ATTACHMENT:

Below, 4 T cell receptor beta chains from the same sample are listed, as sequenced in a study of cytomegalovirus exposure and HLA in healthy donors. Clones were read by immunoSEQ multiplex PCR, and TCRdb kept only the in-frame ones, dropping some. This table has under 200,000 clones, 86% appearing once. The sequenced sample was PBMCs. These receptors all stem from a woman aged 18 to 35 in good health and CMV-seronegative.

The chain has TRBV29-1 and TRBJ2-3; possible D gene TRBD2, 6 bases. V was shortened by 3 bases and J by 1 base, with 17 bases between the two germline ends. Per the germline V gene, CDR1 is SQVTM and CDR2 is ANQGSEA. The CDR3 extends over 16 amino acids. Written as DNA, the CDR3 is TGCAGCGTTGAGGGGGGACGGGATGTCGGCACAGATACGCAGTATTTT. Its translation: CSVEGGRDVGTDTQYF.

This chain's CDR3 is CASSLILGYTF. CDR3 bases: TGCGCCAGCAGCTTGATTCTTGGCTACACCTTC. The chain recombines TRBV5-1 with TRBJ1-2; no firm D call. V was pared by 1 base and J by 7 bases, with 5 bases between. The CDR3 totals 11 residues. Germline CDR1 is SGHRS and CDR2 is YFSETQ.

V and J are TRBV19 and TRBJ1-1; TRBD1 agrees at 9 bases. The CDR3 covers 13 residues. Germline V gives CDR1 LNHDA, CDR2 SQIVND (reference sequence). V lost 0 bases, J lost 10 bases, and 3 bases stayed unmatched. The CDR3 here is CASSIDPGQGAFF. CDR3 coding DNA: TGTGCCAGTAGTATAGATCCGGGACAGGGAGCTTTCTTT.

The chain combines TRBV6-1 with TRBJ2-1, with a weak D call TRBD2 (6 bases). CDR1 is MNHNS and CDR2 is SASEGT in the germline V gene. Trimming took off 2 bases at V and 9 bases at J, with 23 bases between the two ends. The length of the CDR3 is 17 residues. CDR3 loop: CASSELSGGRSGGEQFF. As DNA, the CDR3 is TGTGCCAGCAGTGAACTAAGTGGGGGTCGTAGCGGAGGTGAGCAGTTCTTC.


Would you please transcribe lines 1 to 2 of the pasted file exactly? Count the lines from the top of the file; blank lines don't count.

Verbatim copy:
Below, 4 T cell receptor beta chains from the same sample are listed, as sequenced in a study of cytomegalovirus exposure and HLA in healthy donors. Clones were read by immunoSEQ multiplex PCR, and TCRdb kept only the in-frame ones, dropping some. This table has under 200,000 clones, 86% appearing once. The sequenced sample was PBMCs. These receptors all stem from a woman aged 18 to 35 in good health and CMV-seronegative.

The chain has TRBV29-1 and TRBJ2-3; possible D gene TRBD2, 6 bases. V was shortened by 3 bases and J by 1 base, with 17 bases between the two germline ends. Per the germline V gene, CDR1 is SQVTM and CDR2 is ANQGSEA. The CDR3 extends over 16 amino acids. Written as DNA, the CDR3 is TGCAGCGTTGAGGGGGGACGGGATGTCGGCACAGATACGCAGTATTTT. Its translation: CSVEGGRDVGTDTQYF.